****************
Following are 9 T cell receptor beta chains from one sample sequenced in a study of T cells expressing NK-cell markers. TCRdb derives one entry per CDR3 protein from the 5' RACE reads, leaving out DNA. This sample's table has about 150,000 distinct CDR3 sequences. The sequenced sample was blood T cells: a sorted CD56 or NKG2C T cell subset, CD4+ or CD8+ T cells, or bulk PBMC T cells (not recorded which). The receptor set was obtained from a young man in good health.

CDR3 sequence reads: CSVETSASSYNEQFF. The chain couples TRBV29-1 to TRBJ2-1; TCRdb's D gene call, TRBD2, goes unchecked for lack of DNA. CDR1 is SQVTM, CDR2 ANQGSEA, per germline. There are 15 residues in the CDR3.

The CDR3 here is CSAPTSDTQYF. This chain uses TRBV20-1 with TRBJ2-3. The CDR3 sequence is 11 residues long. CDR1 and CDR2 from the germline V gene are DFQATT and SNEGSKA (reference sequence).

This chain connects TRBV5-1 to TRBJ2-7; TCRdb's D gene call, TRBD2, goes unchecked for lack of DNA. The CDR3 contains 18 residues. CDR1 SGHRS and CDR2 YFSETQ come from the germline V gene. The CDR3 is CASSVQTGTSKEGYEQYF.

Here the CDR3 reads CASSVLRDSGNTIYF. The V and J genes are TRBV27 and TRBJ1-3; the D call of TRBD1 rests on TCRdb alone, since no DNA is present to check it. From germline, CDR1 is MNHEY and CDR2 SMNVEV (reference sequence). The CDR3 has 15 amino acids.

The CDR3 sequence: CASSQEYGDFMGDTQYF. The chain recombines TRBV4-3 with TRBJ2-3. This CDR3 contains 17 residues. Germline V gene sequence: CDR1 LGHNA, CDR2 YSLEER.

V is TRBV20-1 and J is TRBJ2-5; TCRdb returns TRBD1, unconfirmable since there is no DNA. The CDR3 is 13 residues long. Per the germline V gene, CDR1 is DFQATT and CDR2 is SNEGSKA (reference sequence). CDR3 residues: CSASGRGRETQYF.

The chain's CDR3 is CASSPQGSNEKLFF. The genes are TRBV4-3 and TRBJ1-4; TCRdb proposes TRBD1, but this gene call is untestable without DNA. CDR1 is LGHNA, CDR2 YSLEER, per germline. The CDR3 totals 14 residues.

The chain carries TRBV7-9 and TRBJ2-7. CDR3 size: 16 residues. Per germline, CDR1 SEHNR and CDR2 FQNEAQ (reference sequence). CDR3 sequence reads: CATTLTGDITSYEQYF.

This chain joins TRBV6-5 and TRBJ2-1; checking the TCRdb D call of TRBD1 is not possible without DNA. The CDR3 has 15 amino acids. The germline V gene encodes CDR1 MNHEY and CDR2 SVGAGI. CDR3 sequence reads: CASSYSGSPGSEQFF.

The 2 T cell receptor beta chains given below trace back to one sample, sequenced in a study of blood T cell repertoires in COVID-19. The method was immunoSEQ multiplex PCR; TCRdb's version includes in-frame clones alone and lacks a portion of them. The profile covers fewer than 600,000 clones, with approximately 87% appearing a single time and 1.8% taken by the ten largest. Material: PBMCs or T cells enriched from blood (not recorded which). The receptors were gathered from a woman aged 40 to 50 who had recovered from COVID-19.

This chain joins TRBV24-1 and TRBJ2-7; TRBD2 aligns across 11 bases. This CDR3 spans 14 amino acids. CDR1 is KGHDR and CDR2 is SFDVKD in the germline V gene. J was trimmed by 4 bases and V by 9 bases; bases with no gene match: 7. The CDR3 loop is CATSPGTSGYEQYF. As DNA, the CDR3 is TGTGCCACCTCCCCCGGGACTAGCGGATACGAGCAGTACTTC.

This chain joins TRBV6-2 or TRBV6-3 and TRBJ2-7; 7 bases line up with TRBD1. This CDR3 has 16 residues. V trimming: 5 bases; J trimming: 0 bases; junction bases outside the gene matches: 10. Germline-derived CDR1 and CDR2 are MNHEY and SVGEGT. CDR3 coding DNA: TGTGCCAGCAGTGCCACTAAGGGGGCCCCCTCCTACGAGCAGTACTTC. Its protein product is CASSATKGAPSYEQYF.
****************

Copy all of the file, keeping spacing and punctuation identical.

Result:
Following are 9 T cell receptor beta chains from one sample sequenced in a study of T cells expressing NK-cell markers. TCRdb derives one entry per CDR3 protein from the 5' RACE reads, leaving out DNA. This sample's table has about 150,000 distinct CDR3 sequences. The sequenced sample was blood T cells: a sorted CD56 or NKG2C T cell subset, CD4+ or CD8+ T cells, or bulk PBMC T cells (not recorded which). The receptor set was obtained from a young man in good health.

CDR3 sequence reads: CSVETSASSYNEQFF. The chain couples TRBV29-1 to TRBJ2-1; TCRdb's D gene call, TRBD2, goes unchecked for lack of DNA. CDR1 is SQVTM, CDR2 ANQGSEA, per germline. There are 15 residues in the CDR3.

The CDR3 here is CSAPTSDTQYF. This chain uses TRBV20-1 with TRBJ2-3. The CDR3 sequence is 11 residues long. CDR1 and CDR2 from the germline V gene are DFQATT and SNEGSKA (reference sequence).

This chain connects TRBV5-1 to TRBJ2-7; TCRdb's D gene call, TRBD2, goes unchecked for lack of DNA. The CDR3 contains 18 residues. CDR1 SGHRS and CDR2 YFSETQ come from the germline V gene. The CDR3 is CASSVQTGTSKEGYEQYF.

Here the CDR3 reads CASSVLRDSGNTIYF. The V and J genes are TRBV27 and TRBJ1-3; the D call of TRBD1 rests on TCRdb alone, since no DNA is present to check it. From germline, CDR1 is MNHEY and CDR2 SMNVEV (reference sequence). The CDR3 has 15 amino acids.

The CDR3 sequence: CASSQEYGDFMGDTQYF. The chain recombines TRBV4-3 with TRBJ2-3. This CDR3 contains 17 residues. Germline V gene sequence: CDR1 LGHNA, CDR2 YSLEER.

V is TRBV20-1 and J is TRBJ2-5; TCRdb returns TRBD1, unconfirmable since there is no DNA. The CDR3 is 13 residues long. Per the germline V gene, CDR1 is DFQATT and CDR2 is SNEGSKA (reference sequence). CDR3 residues: CSASGRGRETQYF.

The chain's CDR3 is CASSPQGSNEKLFF. The genes are TRBV4-3 and TRBJ1-4; TCRdb proposes TRBD1, but this gene call is untestable without DNA. CDR1 is LGHNA, CDR2 YSLEER, per germline. The CDR3 totals 14 residues.

The chain carries TRBV7-9 and TRBJ2-7. CDR3 size: 16 residues. Per germline, CDR1 SEHNR and CDR2 FQNEAQ (reference sequence). CDR3 sequence reads: CATTLTGDITSYEQYF.

This chain joins TRBV6-5 and TRBJ2-1; checking the TCRdb D call of TRBD1 is not possible without DNA. The CDR3 has 15 amino acids. The germline V gene encodes CDR1 MNHEY and CDR2 SVGAGI. CDR3 sequence reads: CASSYSGSPGSEQFF.

The 2 T cell receptor beta chains given below trace back to one sample, sequenced in a study of blood T cell repertoires in COVID-19. The method was immunoSEQ multiplex PCR; TCRdb's version includes in-frame clones alone and lacks a portion of them. The profile covers fewer than 600,000 clones, with approximately 87% appearing a single time and 1.8% taken by the ten largest. Material: PBMCs or T cells enriched from blood (not recorded which). The receptors were gathered from a woman aged 40 to 50 who had recovered from COVID-19.

This chain joins TRBV24-1 and TRBJ2-7; TRBD2 aligns across 11 bases. This CDR3 spans 14 amino acids. CDR1 is KGHDR and CDR2 is SFDVKD in the germline V gene. J was trimmed by 4 bases and V by 9 bases; bases with no gene match: 7. The CDR3 loop is CATSPGTSGYEQYF. As DNA, the CDR3 is TGTGCCACCTCCCCCGGGACTAGCGGATACGAGCAGTACTTC.

This chain joins TRBV6-2 or TRBV6-3 and TRBJ2-7; 7 bases line up with TRBD1. This CDR3 has 16 residues. V trimming: 5 bases; J trimming: 0 bases; junction bases outside the gene matches: 10. Germline-derived CDR1 and CDR2 are MNHEY and SVGEGT. CDR3 coding DNA: TGTGCCAGCAGTGCCACTAAGGGGGCCCCCTCCTACGAGCAGTACTTC. Its protein product is CASSATKGAPSYEQYF.